I Tried Cannabis Suppositories For Cramps From My Period
Cannabis suppositories for cramps are said to provide immediate and powerful relief for women on their periods. I put them to the test.
Photography by Georgia Love for Herb
Getting my period sucks, especially the first few days. I not only have intense pain in my lower abdomen, but I’m fatigued and my joints swell. My fat knees and aching uterus can be so bad I can’t get out of bed without two or three strong ibuprofen painkillers.
Smoking cannabis has helped me deal with menstrual cramps for years. But when I heard about more sophisticated cannabis period products, like vaginal cannabis suppositories for cramps and localized pain relief, needless to say, I was intrigued.
What are Cannabis Suppositories? Hint: They’re Not Weed Tampons
Cannabis suppositories are generally small oblong pieces of solid cannabis oil that can be inserted vaginally or anally for localized pain relief. They’re the same shape as a regular suppository, meant for the easiest possible insertion.
What cannabis suppositories for cramps are not are cannabis or weed tampons. That’s because they don’t function as a tampon, which is to say, they don’t stop blood flow. Instead, these little pieces of solid cannabis oil dissolve inside the vagina or anus, absorbing into local tissue to relieve pain.
The most common use of cannabis suppositories is to provide menstrual cramp relief, but people with GI issues, like Crohn’s disease or irritable bowel syndrome, are also finding relief by using these products, especially anally. Some cannabis suppositories, like Foria Explore, are specifically designed for anal use and are also said to relax the area before sex, similar to poppers.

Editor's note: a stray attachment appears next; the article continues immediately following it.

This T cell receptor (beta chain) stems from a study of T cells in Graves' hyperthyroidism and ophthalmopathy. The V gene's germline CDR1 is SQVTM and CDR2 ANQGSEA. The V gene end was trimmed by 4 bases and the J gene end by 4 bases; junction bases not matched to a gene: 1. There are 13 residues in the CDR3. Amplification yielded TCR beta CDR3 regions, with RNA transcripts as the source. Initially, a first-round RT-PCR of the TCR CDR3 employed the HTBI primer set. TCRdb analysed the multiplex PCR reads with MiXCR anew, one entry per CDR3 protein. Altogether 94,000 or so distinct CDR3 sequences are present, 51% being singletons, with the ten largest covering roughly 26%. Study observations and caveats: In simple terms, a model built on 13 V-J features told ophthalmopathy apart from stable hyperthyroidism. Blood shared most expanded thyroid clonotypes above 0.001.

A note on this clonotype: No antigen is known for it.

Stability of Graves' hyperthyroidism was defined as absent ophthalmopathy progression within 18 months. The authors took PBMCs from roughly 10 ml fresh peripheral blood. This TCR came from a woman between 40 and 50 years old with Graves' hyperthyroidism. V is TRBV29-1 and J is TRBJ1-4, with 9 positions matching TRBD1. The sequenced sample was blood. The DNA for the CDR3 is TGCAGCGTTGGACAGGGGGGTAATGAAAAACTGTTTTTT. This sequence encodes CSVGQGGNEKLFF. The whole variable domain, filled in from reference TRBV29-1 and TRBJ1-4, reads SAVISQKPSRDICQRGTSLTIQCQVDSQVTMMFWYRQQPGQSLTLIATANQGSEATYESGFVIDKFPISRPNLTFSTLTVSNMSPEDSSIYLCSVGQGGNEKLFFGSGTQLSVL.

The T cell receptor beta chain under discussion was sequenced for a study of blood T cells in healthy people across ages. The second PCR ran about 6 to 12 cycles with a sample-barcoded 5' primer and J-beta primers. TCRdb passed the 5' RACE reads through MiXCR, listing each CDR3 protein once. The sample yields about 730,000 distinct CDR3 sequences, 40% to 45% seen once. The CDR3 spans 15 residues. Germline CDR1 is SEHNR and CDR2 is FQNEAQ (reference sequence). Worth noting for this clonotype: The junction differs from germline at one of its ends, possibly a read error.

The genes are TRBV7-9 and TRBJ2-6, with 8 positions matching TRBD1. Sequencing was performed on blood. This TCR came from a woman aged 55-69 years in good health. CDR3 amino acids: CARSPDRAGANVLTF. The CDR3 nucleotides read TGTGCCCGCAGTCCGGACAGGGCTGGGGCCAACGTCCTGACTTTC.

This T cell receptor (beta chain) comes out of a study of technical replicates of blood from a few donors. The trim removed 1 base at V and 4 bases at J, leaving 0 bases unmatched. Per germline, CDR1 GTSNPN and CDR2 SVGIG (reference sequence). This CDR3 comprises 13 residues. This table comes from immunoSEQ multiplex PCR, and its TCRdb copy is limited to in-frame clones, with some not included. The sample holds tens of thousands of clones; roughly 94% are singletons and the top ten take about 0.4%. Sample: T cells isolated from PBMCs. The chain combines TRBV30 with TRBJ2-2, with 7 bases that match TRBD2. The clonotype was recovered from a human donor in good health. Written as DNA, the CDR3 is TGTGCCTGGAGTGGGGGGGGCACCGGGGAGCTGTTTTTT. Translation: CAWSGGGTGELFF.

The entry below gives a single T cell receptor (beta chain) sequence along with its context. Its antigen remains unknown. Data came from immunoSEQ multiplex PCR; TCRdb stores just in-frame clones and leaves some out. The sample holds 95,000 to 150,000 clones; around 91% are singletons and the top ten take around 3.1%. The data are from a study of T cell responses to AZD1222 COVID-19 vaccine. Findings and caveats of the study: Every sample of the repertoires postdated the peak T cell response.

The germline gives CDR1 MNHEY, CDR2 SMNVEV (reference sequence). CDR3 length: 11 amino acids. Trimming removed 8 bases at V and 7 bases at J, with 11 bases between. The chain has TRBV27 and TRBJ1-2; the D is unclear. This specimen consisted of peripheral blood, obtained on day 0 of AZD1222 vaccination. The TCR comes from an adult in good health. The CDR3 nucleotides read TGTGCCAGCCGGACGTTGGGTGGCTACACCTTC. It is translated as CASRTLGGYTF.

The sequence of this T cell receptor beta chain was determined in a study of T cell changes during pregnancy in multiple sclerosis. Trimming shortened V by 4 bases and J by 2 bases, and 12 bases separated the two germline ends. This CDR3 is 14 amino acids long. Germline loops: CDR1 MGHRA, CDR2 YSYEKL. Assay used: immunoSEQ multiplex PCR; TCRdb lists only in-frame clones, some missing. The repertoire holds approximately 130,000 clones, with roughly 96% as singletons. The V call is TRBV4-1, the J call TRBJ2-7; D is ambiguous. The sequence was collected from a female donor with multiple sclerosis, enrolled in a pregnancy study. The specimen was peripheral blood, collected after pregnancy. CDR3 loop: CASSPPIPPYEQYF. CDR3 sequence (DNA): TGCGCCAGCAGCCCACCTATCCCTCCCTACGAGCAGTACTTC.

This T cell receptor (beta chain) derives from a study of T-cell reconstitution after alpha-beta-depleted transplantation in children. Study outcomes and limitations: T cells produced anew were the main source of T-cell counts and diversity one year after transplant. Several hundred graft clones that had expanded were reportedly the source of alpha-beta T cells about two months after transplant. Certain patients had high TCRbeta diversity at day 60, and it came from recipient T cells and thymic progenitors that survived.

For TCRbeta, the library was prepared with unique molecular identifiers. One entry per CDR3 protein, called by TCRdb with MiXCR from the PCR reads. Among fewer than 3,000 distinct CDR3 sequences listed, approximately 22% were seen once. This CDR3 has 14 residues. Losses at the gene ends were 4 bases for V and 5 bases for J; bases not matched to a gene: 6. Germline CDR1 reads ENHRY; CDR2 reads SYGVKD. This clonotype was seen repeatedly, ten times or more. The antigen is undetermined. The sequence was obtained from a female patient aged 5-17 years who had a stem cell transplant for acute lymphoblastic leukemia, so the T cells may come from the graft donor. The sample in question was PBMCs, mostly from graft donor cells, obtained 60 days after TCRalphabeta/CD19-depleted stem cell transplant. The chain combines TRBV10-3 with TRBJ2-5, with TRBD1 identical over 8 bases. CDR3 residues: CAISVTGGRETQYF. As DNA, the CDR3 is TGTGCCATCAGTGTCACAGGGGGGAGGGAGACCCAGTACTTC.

How Do You Use Marijuana Suppositories?
Obviously, you know where they go. But when I had my first cannabis suppository in-hand, I have to admit, I was a little intimidated. I had decided to try Foria Relief, a vaginal suppository with 60 mg of THC and 10 mg of CBD. Once I took it out of the secure packaging, which admittedly, wasn’t easy to open, it looked like a miniature rocket ship made of weed butter.
The package instructs users to lie on their backs—in a peaceful environment—and insert the suppository as close to the cervix as possible for maximum pain relief. So on the first day of my period, I laid on my bed, with my knees to my face and inserted the tiny weed rocket ship, and stayed in that position for as long as I could.
The package also recommends that you use the bathroom before inserting, so you don’t end up accidentally pushing the suppository out before it has a chance to absorb. The only problem with that is, when I have my period, it feels like I have to use the bathroom every five seconds. But, I held it in for the sake of getting my vagina high.
I laid in bed with my knees up for as long as I could. I think I ended up reading on my Kindle for about 30 minutes to let it absorb. Foria’s website says the cannabis suppository dissolves in 15 minutes, but it felt like if I had sat up and gone about my day, it wouldn’t have had a chance to absorb.
When I did finally get up, the cannabis oil started leaking. Luckily, the pad caught most of it, but it was still messy. Plus, it was kind of weird that that whole region smelled like weed.
I was apprehensive about using a tampon because I didn’t want it to absorb all the THC, leaving none for my cervix. However, after reading Foria’s FAQ as research for this piece, I learned you can wear a tampon with the product, they just recommend inserting the suppository first and waiting at least 15 minutes. It’s possible that would have resolved the messiness issue—or that some women wouldn’t have cared if they were just lying in bed with cramps anyway.
Cannabis Oil Suppository Effects
Overall, I found the suppository relaxed my body, which felt incredibly tense and crampy before insertion. And after I gave up trying to be productive that afternoon, I settled back into bed to watch Netflix, feeling relaxed and pretty sleepy for 6 o’clock in the afternoon. I didn’t get high because these products only absorb locally and the THC isn’t reaching the brain to cause those typical intoxicating effects.
After about two hours, however, I needed more relief and I ended up also taking two Advil liquid gels, my go-to painkiller for menstrual cramp pain. That’s not to say the cannabis suppository didn’t work, it definitely eased my body for hours, from the inside-out. But, at least for me, on that day, I needed a little something else.